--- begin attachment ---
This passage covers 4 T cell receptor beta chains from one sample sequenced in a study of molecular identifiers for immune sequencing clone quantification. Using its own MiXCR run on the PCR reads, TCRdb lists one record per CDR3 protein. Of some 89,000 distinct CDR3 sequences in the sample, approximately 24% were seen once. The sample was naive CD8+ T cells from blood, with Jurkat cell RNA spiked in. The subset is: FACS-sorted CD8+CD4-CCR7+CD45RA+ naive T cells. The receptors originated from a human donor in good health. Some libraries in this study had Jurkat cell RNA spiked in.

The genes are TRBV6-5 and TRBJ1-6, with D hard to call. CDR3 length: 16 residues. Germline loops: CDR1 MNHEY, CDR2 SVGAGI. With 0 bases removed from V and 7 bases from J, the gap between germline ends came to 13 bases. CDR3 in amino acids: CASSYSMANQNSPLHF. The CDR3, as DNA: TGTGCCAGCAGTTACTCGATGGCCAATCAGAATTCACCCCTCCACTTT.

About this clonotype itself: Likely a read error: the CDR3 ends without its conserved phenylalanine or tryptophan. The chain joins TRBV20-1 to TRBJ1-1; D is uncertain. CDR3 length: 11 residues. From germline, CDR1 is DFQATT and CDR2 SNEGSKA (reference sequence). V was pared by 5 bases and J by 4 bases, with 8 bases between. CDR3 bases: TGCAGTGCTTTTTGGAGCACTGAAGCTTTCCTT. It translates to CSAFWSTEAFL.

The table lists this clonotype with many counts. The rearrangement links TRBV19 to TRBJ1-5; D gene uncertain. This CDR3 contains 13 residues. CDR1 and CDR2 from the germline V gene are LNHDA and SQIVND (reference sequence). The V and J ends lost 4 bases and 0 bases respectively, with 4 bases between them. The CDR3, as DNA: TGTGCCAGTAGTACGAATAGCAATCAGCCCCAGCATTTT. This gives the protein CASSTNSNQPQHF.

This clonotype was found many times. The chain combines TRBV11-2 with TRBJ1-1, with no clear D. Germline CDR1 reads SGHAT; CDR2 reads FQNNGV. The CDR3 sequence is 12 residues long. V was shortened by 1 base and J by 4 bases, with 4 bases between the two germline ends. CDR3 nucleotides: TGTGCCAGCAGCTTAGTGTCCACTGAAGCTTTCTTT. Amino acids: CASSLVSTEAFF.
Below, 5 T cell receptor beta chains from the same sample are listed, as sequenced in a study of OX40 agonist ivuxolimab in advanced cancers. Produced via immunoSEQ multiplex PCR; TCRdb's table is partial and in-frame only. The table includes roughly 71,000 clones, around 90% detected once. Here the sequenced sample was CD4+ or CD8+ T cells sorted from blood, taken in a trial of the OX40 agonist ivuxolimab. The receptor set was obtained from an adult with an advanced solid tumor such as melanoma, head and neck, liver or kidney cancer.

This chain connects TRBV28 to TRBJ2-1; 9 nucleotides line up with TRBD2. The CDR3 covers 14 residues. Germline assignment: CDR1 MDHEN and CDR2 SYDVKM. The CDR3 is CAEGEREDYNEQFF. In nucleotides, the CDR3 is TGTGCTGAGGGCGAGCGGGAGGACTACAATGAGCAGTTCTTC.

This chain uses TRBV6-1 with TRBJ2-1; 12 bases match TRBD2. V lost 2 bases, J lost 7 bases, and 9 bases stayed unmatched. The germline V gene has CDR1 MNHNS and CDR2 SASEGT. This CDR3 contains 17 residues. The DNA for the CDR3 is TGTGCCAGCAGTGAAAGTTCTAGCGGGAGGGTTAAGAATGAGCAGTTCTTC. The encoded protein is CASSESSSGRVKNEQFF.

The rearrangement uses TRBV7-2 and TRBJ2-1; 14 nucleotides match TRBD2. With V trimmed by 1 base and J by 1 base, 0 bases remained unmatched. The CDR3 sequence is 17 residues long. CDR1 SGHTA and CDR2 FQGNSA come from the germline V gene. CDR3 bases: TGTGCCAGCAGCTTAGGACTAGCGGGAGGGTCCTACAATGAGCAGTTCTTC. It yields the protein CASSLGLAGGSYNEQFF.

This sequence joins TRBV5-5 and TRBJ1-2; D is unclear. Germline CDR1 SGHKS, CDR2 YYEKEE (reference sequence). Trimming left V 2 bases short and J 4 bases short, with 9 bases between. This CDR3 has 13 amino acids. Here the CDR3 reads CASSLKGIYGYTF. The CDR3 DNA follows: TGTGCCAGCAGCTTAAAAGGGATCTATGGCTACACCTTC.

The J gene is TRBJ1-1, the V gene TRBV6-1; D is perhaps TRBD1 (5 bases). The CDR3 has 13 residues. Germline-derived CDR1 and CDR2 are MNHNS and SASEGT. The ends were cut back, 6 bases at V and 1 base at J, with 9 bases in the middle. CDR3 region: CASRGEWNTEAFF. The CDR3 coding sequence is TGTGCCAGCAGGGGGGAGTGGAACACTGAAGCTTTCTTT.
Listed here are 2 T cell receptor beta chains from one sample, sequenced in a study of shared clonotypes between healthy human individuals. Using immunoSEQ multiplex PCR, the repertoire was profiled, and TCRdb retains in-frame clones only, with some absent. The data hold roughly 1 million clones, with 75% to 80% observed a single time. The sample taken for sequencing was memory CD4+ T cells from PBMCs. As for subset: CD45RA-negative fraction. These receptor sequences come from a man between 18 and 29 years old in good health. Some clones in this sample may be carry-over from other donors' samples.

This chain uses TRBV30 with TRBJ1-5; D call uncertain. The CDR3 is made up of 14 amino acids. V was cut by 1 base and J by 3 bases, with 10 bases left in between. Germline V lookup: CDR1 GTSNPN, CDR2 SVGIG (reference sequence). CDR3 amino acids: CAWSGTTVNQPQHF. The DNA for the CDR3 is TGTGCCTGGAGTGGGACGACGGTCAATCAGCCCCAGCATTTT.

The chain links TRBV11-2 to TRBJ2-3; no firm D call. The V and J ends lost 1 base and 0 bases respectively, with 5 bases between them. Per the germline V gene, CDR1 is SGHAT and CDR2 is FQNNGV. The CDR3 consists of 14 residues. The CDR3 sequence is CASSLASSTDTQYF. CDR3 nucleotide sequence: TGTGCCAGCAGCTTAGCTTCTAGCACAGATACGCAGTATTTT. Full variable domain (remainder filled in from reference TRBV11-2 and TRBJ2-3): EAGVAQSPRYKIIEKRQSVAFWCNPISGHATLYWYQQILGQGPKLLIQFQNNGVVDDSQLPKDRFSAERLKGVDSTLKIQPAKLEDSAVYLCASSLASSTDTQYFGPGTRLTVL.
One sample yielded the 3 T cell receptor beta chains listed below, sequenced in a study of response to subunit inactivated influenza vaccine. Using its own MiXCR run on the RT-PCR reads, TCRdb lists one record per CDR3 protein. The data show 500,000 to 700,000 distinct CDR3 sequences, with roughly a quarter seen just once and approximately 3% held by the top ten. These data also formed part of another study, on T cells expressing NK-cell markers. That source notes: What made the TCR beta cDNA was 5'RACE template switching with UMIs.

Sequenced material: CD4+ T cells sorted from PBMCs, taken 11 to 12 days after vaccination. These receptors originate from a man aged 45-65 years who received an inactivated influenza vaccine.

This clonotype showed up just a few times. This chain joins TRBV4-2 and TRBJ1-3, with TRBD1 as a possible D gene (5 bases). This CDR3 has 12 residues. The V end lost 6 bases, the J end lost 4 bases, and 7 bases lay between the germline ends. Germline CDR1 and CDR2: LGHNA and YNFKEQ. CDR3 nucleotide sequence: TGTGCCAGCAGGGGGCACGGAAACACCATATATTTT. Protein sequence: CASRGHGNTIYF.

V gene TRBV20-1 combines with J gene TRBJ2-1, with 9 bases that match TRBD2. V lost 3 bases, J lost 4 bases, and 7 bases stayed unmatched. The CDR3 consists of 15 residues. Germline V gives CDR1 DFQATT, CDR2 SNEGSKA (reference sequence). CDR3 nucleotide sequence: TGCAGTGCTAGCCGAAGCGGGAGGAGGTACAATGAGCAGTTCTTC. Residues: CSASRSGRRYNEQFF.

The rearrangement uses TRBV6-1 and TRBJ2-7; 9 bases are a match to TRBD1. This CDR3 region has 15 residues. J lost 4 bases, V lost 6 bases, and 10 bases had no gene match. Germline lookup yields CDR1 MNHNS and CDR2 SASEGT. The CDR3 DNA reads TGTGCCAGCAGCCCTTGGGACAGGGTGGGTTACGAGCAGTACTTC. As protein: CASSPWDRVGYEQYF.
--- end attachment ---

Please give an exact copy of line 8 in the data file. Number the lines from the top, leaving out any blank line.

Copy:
This chain uses TRBV6-1 with TRBJ2-1; 12 bases match TRBD2. V lost 2 bases, J lost 7 bases, and 9 bases stayed unmatched. The germline V gene has CDR1 MNHNS and CDR2 SASEGT. This CDR3 contains 17 residues. The DNA for the CDR3 is TGTGCCAGCAGTGAAAGTTCTAGCGGGAGGGTTAAGAATGAGCAGTTCTTC. The encoded protein is CASSESSSGRVKNEQFF.